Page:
After dinner several telegrams were sent to people interested in
the result of the election. And Stepan Arkadyevitch, who was in
high good humor, sent Darya Alexandrovna a telegram: "Nevyedovsky
elected by twenty votes. Congratulations. Tell people." He
dictated it aloud, saying: "We must let them share our
rejoicing." Darya Alexandrovna, getting the message, simply
sighed over the rouble wasted on it, and understood that it was
an after-dinner affair. She knew Stiva had a weakness after
dining for faire jouer le telegraphe.
Everything, together with the excellent dinner and the wine, not
from Russian merchants, but imported direct from abroad, was
extremely dignified, simple, and enjoyable. The party--some
twenty--had been selected by Sviazhsky from among the more active
new liberals, all of the same way of thinking, who were at the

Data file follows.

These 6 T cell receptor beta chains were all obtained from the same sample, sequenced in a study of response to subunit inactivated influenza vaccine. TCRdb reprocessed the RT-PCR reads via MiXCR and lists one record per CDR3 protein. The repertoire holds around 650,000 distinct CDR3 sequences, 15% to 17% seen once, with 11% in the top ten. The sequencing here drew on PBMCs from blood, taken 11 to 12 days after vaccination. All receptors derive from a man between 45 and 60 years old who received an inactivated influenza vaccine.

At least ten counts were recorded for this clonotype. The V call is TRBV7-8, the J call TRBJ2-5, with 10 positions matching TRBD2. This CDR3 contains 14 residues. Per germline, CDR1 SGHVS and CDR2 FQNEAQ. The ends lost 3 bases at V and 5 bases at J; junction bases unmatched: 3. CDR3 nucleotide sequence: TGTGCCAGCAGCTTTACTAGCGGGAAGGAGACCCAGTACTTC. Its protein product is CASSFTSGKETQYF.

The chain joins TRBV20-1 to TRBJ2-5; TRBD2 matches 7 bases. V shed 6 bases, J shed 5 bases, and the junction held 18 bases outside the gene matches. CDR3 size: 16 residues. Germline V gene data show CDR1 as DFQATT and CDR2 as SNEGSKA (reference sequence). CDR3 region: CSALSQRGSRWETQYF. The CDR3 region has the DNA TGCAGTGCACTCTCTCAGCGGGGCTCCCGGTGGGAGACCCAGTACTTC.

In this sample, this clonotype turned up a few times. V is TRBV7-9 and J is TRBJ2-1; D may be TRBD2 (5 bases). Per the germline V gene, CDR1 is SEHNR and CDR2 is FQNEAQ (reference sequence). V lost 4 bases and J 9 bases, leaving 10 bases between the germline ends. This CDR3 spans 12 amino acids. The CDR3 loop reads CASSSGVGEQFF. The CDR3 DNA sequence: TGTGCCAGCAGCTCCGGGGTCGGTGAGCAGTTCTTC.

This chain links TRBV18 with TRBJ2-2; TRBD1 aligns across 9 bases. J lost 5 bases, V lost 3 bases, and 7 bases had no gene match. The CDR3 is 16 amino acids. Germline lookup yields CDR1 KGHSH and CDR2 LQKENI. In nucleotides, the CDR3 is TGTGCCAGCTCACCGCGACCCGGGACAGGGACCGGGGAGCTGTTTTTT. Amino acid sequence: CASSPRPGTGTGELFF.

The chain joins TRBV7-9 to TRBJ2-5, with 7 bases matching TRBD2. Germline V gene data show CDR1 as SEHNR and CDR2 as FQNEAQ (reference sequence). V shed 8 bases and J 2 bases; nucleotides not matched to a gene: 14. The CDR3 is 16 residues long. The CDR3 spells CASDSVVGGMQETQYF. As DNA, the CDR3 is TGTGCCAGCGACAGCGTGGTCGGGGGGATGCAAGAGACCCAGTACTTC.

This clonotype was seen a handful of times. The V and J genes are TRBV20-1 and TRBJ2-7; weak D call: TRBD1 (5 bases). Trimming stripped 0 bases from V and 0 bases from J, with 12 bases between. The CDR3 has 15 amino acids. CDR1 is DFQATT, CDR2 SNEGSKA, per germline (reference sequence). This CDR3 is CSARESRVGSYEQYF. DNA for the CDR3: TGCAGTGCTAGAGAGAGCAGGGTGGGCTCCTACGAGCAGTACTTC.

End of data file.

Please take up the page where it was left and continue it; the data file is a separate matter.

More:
same time clever and well bred. They drank, also half in jest,
to the health of the new marshal of the province, of the
governor, of the bank director, and of "our amiable host."
Vronsky was satisfied. He had never expected to find so pleasant
a tone in the provinces.
Towards the end of dinner it was still more lively. The governor
asked Vronsky to come to a concert for the benefit of the
Servians which his wife, who was anxious to make his
acquaintance, had been getting up.
"There'll be a ball, and you'll see the belle of the province.
Worth seeing, really."
"Not in my line," Vronsky answered. He liked that English
phrase. But he smiled, and promised to come.
Before they rose from the table, when all of them were smoking,
Vronsky's valet went up to him with a letter on a tray.
"From Vozdvizhenskoe by special messenger," he said with a
"Astonishing! how like he is to the deputy prosecutor
Sventitsky," said one of the guests in French of the valet, while
Vronsky, frowning, read the letter.